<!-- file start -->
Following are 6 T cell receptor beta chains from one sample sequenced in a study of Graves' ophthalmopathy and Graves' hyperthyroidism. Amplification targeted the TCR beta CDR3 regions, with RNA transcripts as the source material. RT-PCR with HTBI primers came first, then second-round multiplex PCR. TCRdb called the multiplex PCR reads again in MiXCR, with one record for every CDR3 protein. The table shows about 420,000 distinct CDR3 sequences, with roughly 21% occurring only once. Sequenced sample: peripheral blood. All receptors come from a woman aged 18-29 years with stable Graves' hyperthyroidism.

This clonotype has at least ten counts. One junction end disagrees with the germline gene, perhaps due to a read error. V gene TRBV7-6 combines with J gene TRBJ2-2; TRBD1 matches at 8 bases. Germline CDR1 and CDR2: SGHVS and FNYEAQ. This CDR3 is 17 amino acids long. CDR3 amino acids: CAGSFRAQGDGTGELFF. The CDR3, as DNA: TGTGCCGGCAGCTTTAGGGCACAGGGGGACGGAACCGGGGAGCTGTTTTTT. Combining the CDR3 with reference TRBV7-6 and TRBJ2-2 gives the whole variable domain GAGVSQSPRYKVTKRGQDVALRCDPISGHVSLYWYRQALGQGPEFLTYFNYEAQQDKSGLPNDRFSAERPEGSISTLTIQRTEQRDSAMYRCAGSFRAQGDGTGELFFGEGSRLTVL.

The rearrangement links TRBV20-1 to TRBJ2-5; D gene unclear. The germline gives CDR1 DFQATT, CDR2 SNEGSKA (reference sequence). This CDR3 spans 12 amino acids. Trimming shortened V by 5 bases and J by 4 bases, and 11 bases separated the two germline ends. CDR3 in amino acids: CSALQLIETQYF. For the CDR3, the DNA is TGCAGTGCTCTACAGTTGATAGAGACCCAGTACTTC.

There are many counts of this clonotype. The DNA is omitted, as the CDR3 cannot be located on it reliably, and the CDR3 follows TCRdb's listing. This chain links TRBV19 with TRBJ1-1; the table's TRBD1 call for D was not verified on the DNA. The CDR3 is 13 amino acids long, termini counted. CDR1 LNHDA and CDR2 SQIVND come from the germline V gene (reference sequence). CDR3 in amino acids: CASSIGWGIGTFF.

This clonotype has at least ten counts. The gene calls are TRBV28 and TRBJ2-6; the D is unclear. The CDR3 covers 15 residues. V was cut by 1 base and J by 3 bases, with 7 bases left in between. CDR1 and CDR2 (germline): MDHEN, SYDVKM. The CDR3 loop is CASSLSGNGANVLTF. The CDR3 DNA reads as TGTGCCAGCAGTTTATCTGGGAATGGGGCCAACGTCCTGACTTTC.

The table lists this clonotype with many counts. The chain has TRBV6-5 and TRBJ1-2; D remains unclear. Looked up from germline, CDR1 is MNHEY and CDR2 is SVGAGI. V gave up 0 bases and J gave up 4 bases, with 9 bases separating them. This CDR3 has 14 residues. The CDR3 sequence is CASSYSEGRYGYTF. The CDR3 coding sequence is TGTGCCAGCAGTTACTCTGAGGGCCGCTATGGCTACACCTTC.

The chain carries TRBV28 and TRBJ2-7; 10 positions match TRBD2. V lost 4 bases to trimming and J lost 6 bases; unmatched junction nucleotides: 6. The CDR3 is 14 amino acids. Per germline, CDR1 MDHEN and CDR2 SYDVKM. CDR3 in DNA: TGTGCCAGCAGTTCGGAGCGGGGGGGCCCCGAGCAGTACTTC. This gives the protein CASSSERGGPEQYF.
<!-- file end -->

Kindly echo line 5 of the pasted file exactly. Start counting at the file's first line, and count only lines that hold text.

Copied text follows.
This clonotype has at least ten counts. The gene calls are TRBV28 and TRBJ2-6; the D is unclear. The CDR3 covers 15 residues. V was cut by 1 base and J by 3 bases, with 7 bases left in between. CDR1 and CDR2 (germline): MDHEN, SYDVKM. The CDR3 loop is CASSLSGNGANVLTF. The CDR3 DNA reads as TGTGCCAGCAGTTTATCTGGGAATGGGGCCAACGTCCTGACTTTC.